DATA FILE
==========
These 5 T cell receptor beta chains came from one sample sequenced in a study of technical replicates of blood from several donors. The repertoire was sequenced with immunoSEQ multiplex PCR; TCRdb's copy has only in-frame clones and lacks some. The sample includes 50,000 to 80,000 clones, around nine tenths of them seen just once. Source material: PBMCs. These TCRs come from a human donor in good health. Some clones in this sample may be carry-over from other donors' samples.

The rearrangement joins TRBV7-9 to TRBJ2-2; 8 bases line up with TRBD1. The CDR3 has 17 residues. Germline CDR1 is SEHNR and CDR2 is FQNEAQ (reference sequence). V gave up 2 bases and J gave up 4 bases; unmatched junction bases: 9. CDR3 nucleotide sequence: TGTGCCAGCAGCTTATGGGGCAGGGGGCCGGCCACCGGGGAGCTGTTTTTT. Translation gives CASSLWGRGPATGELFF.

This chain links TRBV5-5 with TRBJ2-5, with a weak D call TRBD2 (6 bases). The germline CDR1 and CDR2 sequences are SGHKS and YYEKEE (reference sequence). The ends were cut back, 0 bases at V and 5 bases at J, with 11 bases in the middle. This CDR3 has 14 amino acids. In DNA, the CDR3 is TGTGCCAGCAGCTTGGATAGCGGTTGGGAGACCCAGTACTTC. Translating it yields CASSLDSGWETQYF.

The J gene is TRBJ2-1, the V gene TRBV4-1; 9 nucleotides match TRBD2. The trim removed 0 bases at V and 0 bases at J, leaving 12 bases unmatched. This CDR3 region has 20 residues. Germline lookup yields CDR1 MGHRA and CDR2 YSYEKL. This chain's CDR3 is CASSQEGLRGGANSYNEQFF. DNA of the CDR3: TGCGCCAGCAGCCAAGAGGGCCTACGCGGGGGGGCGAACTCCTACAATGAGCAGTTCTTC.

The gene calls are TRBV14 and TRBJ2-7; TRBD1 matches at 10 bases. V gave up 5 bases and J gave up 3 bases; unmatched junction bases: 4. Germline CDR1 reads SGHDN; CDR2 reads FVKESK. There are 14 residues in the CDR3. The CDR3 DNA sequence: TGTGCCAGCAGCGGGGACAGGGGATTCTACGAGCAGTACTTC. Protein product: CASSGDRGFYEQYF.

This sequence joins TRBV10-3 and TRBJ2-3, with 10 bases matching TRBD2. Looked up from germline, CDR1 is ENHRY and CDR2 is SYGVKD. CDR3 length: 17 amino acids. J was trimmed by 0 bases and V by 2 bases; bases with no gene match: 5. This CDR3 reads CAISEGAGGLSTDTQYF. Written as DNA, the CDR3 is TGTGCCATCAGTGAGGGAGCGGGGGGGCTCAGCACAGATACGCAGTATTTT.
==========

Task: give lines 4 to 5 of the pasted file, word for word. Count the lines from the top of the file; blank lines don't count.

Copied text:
The J gene is TRBJ2-1, the V gene TRBV4-1; 9 nucleotides match TRBD2. The trim removed 0 bases at V and 0 bases at J, leaving 12 bases unmatched. This CDR3 region has 20 residues. Germline lookup yields CDR1 MGHRA and CDR2 YSYEKL. This chain's CDR3 is CASSQEGLRGGANSYNEQFF. DNA of the CDR3: TGCGCCAGCAGCCAAGAGGGCCTACGCGGGGGGGCGAACTCCTACAATGAGCAGTTCTTC.

The gene calls are TRBV14 and TRBJ2-7; TRBD1 matches at 10 bases. V gave up 5 bases and J gave up 3 bases; unmatched junction bases: 4. Germline CDR1 reads SGHDN; CDR2 reads FVKESK. There are 14 residues in the CDR3. The CDR3 DNA sequence: TGTGCCAGCAGCGGGGACAGGGGATTCTACGAGCAGTACTTC. Protein product: CASSGDRGFYEQYF.